A disciple asked his Sage, “what is cause and effect?” The Sage reacted aggressively and slapped the disciple’s face. The wounded disciple kept quiet. After some time, seeing the wound of his disciple, the Sage asked the disciple to “show the slap”. The disciple pointed at his wound, and the sage said that, the wound is the result of his slap and that is not the slap itself. The Disciple then understood that slap is the cause and wound is the effect.
Before any sagacious man slaps us it is better we understand the relationship between ‘cyberspace’ and ‘information technology’. The fundamental question to be clarified is whether technological advancement has created cyberspace or discovered cyberspace? As most of the technologists believe that cyberspace? is comprising of computers, telecommunications, software and data in a more abstract form an as they do not attribute any significant character to the ‘space’ perhaps , they believe that cyberspace is created by the technology.
On the other hand, Sociologists believe that cyberspace already exists-lt is not created by technology, perhaps the technological innovations might have facilitated us in capturing or utilizing the cyberspace (though not entirety). It cannot be said that in the early days of technological innovations there was ‘a less cyberspace’ and now these is a ‘larger cyberspace’ because of the technological advancement. If this is true, one may be interested in evaluating the increase of cyberspace in proportion to the technology advancement and come up with a mathematical formula, which is absurd.
Jurisprudence of Indian Cyber Law
The primary source of cyber law in India is the Information Technology Act, 2000 (IT Act) which came into force on 17th October, 2000.
The primary purpose of the Act is to provide legal recognition to electronic commerce and to facilitate filing of electronic records with the Government. The IT Act also penalizes various cybercrimes and provides strict punishments imprisonment term up to 10 years an compensation up to Rs 1 crore).
An Executive Order dated 12th September, 2002 contained instructions relating to provisions of the Act with regard to protected systems and application for the issue of a Digital Signature Certificate.
Minor errors in the Act were rectified by the Information Technology (Removal of Difficulties) Order, 2002 which was passed on 19th September, 2002.
The IT Act was amended by the Negotiable Instruments (Amendments and Miscellaneous Provisions) Act, 2002. This introduced the concept of electronic cheques and truncated cheques.
Information Technology (Use of Electronic Records and Digital Signatures) Rules, 2004 has provided the necessary legal framework for filing of documents with the Government as well as issue of licenses by the Government. It also provides for payment and receipt of fees in relation to the Government bodies.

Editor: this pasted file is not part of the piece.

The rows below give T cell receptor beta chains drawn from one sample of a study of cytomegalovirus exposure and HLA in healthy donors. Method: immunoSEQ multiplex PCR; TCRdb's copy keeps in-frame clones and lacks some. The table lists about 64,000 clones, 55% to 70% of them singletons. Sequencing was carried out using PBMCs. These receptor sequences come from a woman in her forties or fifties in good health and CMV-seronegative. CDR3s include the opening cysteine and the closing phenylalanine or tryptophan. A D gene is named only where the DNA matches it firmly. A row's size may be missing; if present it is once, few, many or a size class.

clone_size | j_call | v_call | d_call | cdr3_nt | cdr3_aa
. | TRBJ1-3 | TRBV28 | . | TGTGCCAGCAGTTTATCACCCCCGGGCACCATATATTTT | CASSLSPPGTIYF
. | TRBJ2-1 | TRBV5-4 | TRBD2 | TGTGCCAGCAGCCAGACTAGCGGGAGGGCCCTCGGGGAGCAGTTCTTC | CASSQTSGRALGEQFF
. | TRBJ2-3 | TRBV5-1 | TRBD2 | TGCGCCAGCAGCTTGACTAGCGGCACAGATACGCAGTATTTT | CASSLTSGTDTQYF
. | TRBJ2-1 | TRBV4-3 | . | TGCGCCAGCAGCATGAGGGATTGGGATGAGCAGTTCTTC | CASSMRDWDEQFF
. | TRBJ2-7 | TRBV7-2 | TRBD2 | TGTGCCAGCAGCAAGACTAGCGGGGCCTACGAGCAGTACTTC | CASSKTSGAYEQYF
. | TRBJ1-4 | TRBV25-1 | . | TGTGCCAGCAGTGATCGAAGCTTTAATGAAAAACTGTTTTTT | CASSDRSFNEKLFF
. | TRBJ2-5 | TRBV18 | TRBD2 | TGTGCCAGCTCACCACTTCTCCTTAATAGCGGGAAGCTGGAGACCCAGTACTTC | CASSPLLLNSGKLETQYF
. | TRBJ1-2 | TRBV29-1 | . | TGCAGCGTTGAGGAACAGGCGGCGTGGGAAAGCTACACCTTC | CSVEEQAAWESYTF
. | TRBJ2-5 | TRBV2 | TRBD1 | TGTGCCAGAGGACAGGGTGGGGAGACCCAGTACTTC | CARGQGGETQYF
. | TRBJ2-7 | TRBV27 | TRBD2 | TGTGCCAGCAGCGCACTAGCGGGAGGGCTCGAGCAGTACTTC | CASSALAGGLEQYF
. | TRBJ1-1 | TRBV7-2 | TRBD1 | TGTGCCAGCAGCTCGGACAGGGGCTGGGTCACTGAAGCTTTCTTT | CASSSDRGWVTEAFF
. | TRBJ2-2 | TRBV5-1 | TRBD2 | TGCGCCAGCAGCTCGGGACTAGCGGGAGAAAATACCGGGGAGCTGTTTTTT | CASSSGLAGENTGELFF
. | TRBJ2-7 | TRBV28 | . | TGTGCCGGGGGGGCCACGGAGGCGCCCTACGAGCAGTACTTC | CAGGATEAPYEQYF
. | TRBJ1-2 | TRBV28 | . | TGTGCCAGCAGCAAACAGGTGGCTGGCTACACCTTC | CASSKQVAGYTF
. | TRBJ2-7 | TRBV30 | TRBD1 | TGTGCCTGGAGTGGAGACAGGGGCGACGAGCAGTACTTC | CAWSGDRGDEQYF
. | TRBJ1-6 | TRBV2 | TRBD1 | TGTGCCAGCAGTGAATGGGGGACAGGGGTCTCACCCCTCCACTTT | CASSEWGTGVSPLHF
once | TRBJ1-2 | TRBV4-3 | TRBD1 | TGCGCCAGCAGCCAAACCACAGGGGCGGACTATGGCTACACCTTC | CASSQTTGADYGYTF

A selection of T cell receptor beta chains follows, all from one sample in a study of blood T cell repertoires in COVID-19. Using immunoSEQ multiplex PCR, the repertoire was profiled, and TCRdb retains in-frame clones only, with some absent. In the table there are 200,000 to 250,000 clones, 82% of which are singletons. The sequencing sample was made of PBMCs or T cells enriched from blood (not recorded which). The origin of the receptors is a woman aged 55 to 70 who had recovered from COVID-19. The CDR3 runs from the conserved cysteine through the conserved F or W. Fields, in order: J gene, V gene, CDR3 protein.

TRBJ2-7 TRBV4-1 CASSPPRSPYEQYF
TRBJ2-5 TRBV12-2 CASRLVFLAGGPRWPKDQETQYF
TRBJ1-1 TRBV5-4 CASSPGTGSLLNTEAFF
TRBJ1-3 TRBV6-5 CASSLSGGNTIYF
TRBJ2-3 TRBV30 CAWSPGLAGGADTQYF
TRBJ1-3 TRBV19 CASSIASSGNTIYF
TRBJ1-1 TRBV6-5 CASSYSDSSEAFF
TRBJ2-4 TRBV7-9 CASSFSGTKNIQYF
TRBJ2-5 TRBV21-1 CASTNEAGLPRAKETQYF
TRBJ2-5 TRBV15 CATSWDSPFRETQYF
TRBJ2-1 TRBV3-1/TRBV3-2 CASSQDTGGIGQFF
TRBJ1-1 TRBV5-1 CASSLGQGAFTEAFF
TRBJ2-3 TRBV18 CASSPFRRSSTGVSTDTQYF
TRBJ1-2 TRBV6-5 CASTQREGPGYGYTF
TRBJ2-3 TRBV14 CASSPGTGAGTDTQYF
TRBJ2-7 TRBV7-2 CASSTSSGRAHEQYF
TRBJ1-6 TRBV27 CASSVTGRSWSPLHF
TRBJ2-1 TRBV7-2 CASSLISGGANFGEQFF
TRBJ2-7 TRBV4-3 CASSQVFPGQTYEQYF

On the same day, the Information Technology (Certifying Authorities) Rules, 2000 also came into force. These rules prescribe the eligibility, appointment and working of Certifying Authorities (CAs).These rules also lay down the technical standards, procedures and security to be used by a CA. These rules were amended in 2003, 2004 and 2006.
Information Technology (Certifying Authority) Regulations, 2001 came into force on 9th July, 2001. They provide further technical standards and procedures to be used by a CA. Two important guidelines relating to CAs were issued. The first are the Guidelines for submission of application for license to operate as a Certifying Authority under the IT Act. These guidelines were issued on 9th July, 2001.
Next were the Guidelines for submission of certificates and certification revocation lists to the Controller of Certifying Authorities for publishing in the National Repository of Digital Certificates. These were issued on 16th December, 2002.
The Cyber Regulations Appellate Tribunal (Procedure) Rules, 2000 also came into force on 17th October, 2000. These rules prescribe the appointment and working of the Cyber Regulations Appellate Tribunal (CRAT) whose primary role is to hear appeals against orders of the Adjudicating Officers.
The Cyber Regulations Appellate Tribunal (Salary, Allowances and other terms and conditions of service of Presiding Officer) Rules- 2003 prescribe the salary, allowances and other terms for the Presiding Officer of the CRAT.
Information Technology (Other powers of Civil Court vested in Cyber Appellate Tribunal) Rules, 2003 provided some additional powers to the CRAT.
On 17th March, 2003, the Information Technology (Qualification and Experience of Adjudicating Officers and Manner of Holding Enquiry) Rules, 2003 were passed. These rules prescribe the qualifications required for Adjudicating Officers. Their chief responsibility under the IT Act is to adjudicate on cases such as unauthorized access, unauthorized copying of data, spread of viruses, denial of service attacks, disruption of computers, computer manipulation etc. These rule also prescribe the manner and mode of inquiry and adjudication by these officers.